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Thread: rtr: old post from 2003

  1. #1

    Question rtr: old post from 2003

    Hello,

    Please allow me to introduce myself. I am a 22y/o male w/bilateral hip and knee contractures. I would like to apologize if I am being presumptuous by posting here, as my condition is not neurological and I have complete nerve function. Please allow me to explain with background infromation.
    At the beginning of 2005, I injured myself weightlifting. Although very painful, the original injury was likely a simple pulled muscle affecting my left hip flexor muscles, but it was improperly treated. For several days I spent most of the day lying down in bed on my back with my knees bent, since it was painful to have the sore hip fully extended. Unfortunately I was unaware of the danger of contractures cause by keeping a joint in a fixed position for too long. By the time I found out what was happening, the contractures had formed. The beginnings of my beginning my current condition resulted.
    Too much to write about here has occured since that time, but I need to update you with my current situation. Since I could not straighten my knees enough to stand, I required a wheelchair. The contractures gradually got worse for various reasons (improper positioning, lack of physical therapy because of insurance problems, etc). Let me get to the point, and what this has to do with rtr.
    In my web research I came across the following:
    http://sci.rutgers.edu/forum/showthread.php?t=6240
    "I had elbow contractures. Five years ago, therapists tried everything they could think of, including Dynasplints that cost a fortune just to lease. The solution? I started working out about 6 months ago, including many triceps exercises. The result? Beautifully straight arms. Exercise can't solve everything, but the contractures were just over 5 years old. They're gone now."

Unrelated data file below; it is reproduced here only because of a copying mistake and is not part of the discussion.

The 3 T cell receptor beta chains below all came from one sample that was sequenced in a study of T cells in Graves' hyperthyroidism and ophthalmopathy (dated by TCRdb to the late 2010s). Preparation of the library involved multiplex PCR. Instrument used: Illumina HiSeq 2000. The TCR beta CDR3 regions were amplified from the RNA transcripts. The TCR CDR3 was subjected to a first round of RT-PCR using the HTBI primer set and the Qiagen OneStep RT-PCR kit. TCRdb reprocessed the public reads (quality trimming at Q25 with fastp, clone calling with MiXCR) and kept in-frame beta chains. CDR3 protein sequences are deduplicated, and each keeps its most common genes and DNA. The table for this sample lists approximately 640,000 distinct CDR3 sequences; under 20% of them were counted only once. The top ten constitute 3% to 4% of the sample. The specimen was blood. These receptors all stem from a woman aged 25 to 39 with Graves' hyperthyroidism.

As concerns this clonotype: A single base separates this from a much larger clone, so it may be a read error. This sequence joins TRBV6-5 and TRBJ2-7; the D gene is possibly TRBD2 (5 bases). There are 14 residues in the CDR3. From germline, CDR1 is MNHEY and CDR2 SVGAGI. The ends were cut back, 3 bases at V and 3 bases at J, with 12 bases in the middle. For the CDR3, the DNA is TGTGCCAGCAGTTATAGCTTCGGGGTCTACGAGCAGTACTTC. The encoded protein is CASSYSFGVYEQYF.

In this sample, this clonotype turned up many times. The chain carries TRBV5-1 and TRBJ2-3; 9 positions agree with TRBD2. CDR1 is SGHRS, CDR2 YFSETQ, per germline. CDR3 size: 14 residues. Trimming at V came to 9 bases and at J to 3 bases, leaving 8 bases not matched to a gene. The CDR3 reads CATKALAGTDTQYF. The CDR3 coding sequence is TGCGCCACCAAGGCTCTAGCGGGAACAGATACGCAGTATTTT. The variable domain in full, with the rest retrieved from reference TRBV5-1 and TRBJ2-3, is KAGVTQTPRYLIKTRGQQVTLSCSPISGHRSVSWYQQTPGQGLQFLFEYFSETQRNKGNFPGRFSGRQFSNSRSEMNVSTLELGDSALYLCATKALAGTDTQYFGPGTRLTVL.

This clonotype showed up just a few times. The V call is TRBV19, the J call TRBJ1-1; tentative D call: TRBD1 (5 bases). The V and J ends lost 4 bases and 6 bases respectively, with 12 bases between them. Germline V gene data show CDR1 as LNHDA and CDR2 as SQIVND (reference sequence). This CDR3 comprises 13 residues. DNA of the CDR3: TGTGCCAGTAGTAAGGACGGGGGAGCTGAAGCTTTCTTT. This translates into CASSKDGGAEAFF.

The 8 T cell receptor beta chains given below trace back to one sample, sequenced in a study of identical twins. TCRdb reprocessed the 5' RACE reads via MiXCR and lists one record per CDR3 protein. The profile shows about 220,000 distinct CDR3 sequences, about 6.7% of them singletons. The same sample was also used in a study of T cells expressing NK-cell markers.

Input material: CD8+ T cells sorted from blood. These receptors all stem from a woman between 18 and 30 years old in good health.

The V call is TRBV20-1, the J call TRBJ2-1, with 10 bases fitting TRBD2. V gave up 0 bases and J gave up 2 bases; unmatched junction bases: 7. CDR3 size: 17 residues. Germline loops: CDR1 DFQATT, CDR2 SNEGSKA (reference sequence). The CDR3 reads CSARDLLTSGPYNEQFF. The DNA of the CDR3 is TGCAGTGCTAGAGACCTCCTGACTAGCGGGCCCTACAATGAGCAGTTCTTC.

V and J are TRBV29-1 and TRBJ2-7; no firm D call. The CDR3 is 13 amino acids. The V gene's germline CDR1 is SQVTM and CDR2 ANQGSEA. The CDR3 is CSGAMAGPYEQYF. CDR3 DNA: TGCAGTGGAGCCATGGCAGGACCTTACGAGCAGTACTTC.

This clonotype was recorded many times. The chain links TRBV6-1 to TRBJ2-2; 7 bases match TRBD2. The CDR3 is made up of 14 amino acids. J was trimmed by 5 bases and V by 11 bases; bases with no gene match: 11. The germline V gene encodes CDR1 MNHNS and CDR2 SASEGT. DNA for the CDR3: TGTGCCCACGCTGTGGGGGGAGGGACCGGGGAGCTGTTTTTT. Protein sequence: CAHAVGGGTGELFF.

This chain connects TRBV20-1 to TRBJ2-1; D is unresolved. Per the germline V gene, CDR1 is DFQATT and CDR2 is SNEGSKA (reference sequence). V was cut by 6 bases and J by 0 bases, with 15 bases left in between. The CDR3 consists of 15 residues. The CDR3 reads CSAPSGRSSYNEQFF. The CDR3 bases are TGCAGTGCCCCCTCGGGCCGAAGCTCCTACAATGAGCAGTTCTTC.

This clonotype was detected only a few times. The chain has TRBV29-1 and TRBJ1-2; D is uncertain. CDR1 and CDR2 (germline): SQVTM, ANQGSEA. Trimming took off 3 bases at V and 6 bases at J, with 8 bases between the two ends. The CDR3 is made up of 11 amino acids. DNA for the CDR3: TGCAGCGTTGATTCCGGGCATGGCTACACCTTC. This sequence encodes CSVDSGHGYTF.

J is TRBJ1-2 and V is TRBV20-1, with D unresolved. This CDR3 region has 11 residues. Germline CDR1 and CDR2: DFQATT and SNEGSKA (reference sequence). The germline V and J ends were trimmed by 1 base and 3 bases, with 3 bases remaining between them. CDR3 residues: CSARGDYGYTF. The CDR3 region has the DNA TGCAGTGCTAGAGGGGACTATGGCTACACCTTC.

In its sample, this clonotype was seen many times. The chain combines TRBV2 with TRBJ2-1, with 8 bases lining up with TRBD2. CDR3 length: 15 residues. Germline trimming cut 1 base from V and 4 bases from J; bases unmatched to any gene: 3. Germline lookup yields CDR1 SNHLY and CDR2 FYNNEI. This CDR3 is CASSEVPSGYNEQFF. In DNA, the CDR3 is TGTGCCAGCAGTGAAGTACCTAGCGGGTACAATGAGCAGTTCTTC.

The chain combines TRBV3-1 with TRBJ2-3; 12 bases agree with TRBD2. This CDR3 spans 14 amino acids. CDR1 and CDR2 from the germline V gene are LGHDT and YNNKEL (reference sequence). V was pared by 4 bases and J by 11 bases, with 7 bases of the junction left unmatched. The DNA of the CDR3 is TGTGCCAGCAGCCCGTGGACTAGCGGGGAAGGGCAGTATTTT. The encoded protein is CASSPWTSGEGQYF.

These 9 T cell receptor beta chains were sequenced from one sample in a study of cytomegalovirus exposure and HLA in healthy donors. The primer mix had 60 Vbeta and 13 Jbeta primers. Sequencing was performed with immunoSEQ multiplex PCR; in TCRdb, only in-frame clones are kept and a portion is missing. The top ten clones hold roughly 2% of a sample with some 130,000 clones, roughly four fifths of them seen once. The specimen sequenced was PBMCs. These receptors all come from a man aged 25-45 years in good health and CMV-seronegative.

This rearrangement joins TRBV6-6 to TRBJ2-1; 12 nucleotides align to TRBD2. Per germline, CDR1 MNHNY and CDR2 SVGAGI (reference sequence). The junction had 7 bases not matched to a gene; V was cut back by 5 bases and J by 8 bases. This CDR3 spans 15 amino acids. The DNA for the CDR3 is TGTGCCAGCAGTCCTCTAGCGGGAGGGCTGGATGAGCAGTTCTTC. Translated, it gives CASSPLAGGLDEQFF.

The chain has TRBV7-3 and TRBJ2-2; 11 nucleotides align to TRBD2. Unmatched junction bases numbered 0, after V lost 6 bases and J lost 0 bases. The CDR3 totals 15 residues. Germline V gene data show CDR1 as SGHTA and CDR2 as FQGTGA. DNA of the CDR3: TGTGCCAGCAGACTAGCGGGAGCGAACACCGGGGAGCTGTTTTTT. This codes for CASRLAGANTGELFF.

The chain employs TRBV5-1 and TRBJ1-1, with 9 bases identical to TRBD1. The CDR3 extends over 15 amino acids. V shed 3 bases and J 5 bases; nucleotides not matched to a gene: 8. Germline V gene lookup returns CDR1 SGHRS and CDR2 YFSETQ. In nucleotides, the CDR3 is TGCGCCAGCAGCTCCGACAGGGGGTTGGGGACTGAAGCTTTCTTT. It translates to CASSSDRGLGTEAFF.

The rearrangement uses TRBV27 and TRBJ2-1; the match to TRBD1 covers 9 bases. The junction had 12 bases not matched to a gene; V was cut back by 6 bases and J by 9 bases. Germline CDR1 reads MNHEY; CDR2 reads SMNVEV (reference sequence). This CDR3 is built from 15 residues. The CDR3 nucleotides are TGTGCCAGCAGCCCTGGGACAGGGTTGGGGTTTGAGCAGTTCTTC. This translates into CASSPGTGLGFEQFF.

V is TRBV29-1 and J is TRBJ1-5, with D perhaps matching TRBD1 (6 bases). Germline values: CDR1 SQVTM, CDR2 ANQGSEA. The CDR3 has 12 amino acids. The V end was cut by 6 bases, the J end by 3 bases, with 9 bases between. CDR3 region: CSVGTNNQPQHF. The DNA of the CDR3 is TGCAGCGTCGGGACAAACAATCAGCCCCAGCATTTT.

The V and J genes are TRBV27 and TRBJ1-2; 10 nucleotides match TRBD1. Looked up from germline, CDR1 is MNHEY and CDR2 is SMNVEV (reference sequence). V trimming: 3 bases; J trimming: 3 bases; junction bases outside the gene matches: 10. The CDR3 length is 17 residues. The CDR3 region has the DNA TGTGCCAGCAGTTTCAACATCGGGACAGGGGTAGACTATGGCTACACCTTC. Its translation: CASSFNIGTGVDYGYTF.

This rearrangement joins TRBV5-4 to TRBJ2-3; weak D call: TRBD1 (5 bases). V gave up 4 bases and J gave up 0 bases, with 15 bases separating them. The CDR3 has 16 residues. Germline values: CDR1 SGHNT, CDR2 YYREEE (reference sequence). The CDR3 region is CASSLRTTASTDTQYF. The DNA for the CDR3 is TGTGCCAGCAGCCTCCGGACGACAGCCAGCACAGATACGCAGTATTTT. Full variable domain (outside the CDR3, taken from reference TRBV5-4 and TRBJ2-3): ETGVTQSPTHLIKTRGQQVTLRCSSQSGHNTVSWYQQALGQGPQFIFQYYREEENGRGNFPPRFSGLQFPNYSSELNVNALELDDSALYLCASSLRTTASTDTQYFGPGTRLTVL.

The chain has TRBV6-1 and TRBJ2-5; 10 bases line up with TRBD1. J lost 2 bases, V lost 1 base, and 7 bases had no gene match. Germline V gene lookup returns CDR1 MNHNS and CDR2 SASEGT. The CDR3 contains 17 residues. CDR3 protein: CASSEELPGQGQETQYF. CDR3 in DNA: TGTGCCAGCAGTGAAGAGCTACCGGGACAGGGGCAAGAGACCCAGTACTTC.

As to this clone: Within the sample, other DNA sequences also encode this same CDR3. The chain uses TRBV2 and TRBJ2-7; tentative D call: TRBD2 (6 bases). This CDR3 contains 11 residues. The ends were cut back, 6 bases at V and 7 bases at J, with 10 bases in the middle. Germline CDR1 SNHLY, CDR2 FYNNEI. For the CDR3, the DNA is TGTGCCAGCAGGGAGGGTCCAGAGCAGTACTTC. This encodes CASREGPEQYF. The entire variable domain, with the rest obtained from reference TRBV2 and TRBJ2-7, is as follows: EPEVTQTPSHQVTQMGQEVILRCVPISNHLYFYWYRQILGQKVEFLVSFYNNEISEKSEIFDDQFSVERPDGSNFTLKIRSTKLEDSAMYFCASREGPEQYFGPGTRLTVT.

When I discovered this I became quite excited and motivated, especially since my contractures have only been around for about 18months. The joint capsule/skin just became involved within the past 10 months. I have a few questions for rtr specifically, and anyone else who has experience with this.

    -rtr-
    What stage were your contractures (only muscle involvement, or were other structures like fascia and skin involved)?
    At their worst, what were the degrees of the contractures?
    Specifically, which exercises were you doing?
    I understand you have some nerve problems, was this process painful?
    -anyone-
    (SCI Nurse especially) Does anyone know which ultrasound settings (mhz & w/cm^2), are best to treat the front and sides of the knee joint, and seperately the back hamstring/gastroc connecting tendons?
    Any other insight, please?

    Thanks

  2. #2
    Hi,

    It seems your question would receive more answers in the. Exercise and Recovery forum. I am not familiar with ultrasound settings.

    AAD

  3. #3
    Hmm, do you have authority to move this post there? I just posted in the same forum as the original thread.

    Quote Originally Posted by SCI-Nurse
    Hi,

    It seems your question would receive more answers in the. Exercise and Recovery forum. I am not familiar with ultrasound settings.

    AAD

  4. #4
    Quote Originally Posted by fym
    Hmm, do you have authority to move this post there? I just posted in the same forum as the original thread.
    Fym,

    Let's leave this in this forum because more people come here to read posts. I don't know how often RTR visits the site. He/she apparently has turned off private messages and cannot be contacted by this means. So, leaving it here is most likely to attract his attention if he comes.

    From your description, it seems that your contractures were due to lack of stretching. The answer is stretching. I doubt that ultrasound would do very much. You need to stretch your hamsrings and then exercise the opposing quadricep muscles (I assume that the contracture involves the hamstring).

    In the case of RTR, I suspect that the cause of his/her contractures was related to biceps activity (C4) and weak triceps (C7). This is the most common cause of elbow contractures in people with cervical spinal cord injury at C5/6.

    There are other solutions but they involve surgery.

    Wise.

  5. #5
    I have a C5/6 spinal cord injury. As Dr. Young stated, my contractures were caused by strong biceps paired with weak triceps. They were not caused by any direct injury to the joints.

    Exercises that straightened my arms and strengthened the triceps were the most helpful. Although I have never enjoyed exercising, the Dynasplints were more painful than exercising.

    I don't know the degree of my contractures at their worst. My therapist measured them incorrectly, reading the inside number instead of the outside number on the measuring device or vice versa. It was visibly obvious that my left arm could not be straightened. Today, I can straighten both arms, but I can still feel the elbows starting to tighten if I neglect the exercises.

    I hope this information has been helpful. Good luck to you FYM.

  6. #6
    Thanks for your response, rtr. Do you know if your contractures had any other involvement than just the muscles, like fascia or joint capsule? Thanks!

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